Also, note that I will receive a pension of around $1700 a month. I am just thinking the money I save on taxes now will be all for not 30 years from now when I do not know how high or low the tax rate will be. As your article states you can only safely transfer around $9k from a 401K to a roth IRA. What happens to the other $20K+ I need to live on for a year? It will be all taxed.

In thinking about and writing this response, you are only taxed on what you take out of the 401K, not any accumulated interest earned... Just what you take out is taxed in a 401K where as the outside investment the interest is taxed yearly, so if I make $69K in outside investments that is taxed. If I only take out $30K from the 401K I will only have a $20K taxable amount after the $9k transfer amount. Maybe I am overly cautious with my $700k FI figure?

catccc

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Re: “How Much is TOO MUCH in your 401(k)?”
« Reply #3 on: October 10, 2013, 12:03:34 PM »
Can't you change what you invest in for the 401K to get better returns?  You are talking about 401K v. outside investments, but these are just vehicles for investments, not the investments themselves, right?

Can you access the pension after 15 years?

matchewed

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Re: “How Much is TOO MUCH in your 401(k)?”
« Reply #4 on: October 10, 2013, 01:04:59 PM »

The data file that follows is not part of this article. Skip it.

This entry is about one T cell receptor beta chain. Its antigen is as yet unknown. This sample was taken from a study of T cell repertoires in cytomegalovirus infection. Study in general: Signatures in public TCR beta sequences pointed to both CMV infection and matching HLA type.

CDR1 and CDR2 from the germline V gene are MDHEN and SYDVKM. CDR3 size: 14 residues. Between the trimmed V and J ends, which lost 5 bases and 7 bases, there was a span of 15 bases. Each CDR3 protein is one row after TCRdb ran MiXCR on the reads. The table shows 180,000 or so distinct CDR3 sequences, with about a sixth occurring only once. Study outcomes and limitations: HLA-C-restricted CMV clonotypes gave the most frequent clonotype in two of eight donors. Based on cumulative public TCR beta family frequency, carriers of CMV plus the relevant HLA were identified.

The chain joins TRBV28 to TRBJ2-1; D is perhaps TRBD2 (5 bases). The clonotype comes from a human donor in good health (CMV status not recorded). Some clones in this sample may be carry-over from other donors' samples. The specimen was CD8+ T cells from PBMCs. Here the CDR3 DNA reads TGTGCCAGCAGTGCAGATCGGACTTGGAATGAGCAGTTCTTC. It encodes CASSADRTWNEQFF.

I have to disagree with you; my 401K is barely making a 6% ROR from last statement; my outside investment are making 15.8% annualized ROR, even if I safely put my outside investments to an 8% ROR, which I have seen many people use this as a safe % ROR because even I know 15.8% is shocking and will not last. Using how much I place in each month of $925 for 15 years, monthly. I will make $69K the 16th year. That is over my ending potential salary of 65K. This also gets me to my ultimate safe retirement number of $700K I think it will be $9K short but I already have $35k in my 401K, I receive no match.
Also, note that I will receive a pension of around $1700 a month. I am just thinking the money I save on taxes now will be all for not 30 years from now when I do not know how high or low the tax rate will be. As your article states you can only safely transfer around $9k from a 401K to a roth IRA. What happens to the other $20K+ I need to live on for a year? It will be all taxed.